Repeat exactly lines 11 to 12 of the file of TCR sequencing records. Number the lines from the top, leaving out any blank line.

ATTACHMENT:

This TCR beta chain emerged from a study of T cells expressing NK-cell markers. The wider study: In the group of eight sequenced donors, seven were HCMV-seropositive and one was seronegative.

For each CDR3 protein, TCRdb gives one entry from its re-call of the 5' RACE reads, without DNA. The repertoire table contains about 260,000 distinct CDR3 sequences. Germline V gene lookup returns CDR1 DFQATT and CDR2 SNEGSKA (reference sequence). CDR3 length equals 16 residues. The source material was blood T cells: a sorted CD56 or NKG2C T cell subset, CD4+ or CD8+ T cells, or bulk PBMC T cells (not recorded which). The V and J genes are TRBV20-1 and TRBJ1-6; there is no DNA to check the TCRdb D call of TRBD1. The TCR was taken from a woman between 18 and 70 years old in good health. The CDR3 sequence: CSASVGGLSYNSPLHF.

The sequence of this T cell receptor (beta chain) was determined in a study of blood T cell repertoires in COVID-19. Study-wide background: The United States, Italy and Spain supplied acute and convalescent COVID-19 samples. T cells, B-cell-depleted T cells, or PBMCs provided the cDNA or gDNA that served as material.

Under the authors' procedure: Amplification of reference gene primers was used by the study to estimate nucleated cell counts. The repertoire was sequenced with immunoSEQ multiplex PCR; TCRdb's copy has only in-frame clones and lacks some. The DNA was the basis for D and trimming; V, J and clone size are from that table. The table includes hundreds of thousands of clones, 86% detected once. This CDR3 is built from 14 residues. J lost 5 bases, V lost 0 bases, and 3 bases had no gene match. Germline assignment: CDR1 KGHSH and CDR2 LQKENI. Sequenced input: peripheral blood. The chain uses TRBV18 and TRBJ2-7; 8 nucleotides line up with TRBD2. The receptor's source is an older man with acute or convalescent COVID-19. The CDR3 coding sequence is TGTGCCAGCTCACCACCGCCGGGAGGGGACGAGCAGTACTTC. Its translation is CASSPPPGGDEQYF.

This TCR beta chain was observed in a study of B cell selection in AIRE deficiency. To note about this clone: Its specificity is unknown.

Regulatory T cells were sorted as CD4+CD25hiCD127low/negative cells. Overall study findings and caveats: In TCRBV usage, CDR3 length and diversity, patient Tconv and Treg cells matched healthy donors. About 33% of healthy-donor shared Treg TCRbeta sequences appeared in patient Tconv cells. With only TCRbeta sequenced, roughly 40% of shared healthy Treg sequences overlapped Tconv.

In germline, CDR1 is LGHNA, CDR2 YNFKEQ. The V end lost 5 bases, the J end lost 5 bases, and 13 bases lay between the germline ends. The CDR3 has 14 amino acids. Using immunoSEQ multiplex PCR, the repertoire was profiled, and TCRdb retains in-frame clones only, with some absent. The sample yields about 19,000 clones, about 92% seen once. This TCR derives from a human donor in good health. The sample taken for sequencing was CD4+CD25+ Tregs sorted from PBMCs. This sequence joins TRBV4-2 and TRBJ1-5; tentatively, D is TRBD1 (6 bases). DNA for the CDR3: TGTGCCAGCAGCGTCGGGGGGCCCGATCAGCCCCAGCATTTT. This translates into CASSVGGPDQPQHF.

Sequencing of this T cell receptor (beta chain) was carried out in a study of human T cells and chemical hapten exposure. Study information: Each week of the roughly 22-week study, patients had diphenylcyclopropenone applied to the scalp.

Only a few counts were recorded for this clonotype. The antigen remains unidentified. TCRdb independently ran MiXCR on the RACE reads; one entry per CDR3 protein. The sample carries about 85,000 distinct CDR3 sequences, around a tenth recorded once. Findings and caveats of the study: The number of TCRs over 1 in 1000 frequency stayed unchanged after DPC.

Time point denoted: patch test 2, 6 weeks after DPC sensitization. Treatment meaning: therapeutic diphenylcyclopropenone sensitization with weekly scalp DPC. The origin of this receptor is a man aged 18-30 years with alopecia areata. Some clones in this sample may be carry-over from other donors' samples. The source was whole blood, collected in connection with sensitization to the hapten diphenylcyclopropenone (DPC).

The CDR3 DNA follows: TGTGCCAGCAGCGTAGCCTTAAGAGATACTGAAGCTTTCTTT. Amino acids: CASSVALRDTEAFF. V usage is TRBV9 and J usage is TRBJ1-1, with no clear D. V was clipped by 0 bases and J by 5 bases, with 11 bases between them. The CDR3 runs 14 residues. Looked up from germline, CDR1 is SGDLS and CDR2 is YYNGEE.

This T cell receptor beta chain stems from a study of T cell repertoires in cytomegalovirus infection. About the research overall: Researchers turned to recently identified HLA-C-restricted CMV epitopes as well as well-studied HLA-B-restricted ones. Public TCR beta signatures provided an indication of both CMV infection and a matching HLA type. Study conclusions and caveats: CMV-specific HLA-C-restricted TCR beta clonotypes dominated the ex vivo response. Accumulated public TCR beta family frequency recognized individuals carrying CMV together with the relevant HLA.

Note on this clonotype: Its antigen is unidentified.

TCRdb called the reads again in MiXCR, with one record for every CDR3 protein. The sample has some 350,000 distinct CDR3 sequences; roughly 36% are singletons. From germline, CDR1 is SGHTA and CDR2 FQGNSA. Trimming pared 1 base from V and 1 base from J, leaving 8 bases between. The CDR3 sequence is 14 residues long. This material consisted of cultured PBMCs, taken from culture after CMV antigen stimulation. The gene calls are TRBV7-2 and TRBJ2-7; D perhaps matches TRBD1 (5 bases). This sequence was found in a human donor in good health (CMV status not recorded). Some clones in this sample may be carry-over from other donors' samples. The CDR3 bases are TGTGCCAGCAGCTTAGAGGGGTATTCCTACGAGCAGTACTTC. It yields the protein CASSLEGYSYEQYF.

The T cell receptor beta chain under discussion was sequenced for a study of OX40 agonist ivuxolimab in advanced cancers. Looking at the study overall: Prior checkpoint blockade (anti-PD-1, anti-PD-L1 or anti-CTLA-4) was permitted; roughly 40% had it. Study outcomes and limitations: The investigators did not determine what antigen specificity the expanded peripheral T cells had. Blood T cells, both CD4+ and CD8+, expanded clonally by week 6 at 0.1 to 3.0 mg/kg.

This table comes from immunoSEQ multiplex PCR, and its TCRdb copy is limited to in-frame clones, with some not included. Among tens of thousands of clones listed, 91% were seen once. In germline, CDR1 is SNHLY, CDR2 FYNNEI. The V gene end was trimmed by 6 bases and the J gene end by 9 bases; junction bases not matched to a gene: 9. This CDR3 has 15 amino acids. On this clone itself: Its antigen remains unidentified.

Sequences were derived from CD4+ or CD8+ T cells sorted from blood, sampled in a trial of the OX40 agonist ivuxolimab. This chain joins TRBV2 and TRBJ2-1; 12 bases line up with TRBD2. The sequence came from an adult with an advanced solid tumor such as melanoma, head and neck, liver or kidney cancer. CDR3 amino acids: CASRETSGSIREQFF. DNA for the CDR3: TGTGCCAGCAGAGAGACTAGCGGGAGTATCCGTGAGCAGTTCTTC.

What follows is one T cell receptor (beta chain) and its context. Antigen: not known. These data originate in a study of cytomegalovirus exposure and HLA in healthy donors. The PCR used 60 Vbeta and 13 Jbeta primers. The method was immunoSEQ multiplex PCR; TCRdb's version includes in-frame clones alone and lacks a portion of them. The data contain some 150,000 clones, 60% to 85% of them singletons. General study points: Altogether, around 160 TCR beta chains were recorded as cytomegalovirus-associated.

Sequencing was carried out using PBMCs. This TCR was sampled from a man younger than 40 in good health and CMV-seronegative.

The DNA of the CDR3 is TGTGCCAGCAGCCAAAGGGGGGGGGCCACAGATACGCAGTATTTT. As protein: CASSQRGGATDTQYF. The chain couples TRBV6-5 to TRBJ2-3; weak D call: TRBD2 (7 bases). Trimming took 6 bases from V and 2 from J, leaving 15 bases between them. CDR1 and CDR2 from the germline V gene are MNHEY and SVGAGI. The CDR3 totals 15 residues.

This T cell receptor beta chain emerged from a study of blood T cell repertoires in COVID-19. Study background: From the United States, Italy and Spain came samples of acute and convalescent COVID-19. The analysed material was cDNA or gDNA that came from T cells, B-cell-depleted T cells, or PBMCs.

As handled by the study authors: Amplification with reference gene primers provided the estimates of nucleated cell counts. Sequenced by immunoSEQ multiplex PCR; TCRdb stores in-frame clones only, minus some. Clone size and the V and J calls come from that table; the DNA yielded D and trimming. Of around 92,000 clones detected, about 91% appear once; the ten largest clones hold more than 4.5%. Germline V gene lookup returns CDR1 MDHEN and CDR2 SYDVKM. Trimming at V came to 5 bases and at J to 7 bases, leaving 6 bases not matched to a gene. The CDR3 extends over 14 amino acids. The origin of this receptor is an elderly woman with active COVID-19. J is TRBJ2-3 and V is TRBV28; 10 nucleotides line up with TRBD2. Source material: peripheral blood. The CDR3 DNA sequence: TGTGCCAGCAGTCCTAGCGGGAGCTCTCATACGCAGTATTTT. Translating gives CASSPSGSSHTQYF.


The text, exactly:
The CDR3 DNA follows: TGTGCCAGCAGCGTAGCCTTAAGAGATACTGAAGCTTTCTTT. Amino acids: CASSVALRDTEAFF. V usage is TRBV9 and J usage is TRBJ1-1, with no clear D. V was clipped by 0 bases and J by 5 bases, with 11 bases between them. The CDR3 runs 14 residues. Looked up from germline, CDR1 is SGDLS and CDR2 is YYNGEE.

This T cell receptor beta chain stems from a study of T cell repertoires in cytomegalovirus infection. About the research overall: Researchers turned to recently identified HLA-C-restricted CMV epitopes as well as well-studied HLA-B-restricted ones. Public TCR beta signatures provided an indication of both CMV infection and a matching HLA type. Study conclusions and caveats: CMV-specific HLA-C-restricted TCR beta clonotypes dominated the ex vivo response. Accumulated public TCR beta family frequency recognized individuals carrying CMV together with the relevant HLA.